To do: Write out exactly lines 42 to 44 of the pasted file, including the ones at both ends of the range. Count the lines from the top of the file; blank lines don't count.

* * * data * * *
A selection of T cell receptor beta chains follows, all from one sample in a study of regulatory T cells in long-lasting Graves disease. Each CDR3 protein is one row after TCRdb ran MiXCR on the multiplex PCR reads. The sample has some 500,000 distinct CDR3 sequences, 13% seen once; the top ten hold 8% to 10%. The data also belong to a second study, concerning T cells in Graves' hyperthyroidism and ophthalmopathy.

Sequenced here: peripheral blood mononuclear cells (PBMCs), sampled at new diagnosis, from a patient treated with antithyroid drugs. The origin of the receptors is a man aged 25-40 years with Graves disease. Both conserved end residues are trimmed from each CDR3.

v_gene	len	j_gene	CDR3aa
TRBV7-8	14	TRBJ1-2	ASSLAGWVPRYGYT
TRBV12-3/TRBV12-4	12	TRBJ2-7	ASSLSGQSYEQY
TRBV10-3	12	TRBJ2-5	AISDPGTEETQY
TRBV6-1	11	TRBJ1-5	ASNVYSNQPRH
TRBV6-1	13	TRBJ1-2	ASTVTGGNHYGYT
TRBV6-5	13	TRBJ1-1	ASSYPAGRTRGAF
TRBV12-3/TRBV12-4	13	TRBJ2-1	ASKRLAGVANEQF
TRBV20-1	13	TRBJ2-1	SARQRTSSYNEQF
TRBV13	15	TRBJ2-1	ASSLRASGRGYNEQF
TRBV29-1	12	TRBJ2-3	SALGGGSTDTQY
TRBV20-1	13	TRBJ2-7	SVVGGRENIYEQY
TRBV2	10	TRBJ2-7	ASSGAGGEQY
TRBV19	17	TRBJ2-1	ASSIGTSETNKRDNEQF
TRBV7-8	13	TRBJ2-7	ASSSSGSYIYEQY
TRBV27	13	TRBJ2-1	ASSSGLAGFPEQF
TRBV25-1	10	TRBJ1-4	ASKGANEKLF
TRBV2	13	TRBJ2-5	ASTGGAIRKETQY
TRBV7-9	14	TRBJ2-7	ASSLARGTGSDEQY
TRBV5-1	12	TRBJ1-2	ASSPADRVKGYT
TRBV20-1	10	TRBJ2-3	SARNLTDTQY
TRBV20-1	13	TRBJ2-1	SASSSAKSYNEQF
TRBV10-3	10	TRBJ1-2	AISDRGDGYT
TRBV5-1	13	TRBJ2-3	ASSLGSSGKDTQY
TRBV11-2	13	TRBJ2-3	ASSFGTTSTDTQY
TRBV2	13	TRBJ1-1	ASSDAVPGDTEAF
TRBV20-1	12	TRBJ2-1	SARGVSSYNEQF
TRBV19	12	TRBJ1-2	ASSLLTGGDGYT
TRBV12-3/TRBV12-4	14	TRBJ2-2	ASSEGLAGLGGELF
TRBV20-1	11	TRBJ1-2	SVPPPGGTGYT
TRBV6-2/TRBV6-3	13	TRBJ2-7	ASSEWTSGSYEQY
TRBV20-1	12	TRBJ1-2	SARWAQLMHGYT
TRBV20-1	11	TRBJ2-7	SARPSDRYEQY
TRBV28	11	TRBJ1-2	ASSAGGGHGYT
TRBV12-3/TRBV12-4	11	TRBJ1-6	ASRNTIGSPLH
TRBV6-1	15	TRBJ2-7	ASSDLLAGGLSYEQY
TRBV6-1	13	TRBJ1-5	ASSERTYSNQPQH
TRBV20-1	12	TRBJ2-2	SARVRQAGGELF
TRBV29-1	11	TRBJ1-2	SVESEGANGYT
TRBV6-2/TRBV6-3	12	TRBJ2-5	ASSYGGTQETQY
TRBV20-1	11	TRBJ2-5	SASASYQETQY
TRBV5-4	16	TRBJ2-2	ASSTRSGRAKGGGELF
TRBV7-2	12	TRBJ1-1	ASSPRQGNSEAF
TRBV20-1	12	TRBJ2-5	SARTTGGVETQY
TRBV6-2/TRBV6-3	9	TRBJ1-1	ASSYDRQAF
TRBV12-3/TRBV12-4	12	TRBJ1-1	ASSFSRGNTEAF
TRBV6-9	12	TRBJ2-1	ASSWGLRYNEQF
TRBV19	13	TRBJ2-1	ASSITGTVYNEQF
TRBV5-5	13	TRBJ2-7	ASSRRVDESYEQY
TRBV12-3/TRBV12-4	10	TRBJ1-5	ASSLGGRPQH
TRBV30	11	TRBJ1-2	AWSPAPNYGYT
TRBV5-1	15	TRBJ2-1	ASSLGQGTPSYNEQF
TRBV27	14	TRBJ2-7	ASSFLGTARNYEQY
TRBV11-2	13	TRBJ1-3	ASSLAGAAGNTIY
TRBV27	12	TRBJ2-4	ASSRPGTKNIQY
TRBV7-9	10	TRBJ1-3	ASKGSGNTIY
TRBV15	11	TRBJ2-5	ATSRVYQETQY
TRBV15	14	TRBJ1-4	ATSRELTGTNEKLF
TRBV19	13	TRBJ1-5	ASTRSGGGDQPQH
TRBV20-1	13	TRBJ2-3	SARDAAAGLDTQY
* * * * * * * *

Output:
TRBV6-2/TRBV6-3	12	TRBJ2-5	ASSYGGTQETQY
TRBV20-1	11	TRBJ2-5	SASASYQETQY
TRBV5-4	16	TRBJ2-2	ASSTRSGRAKGGGELF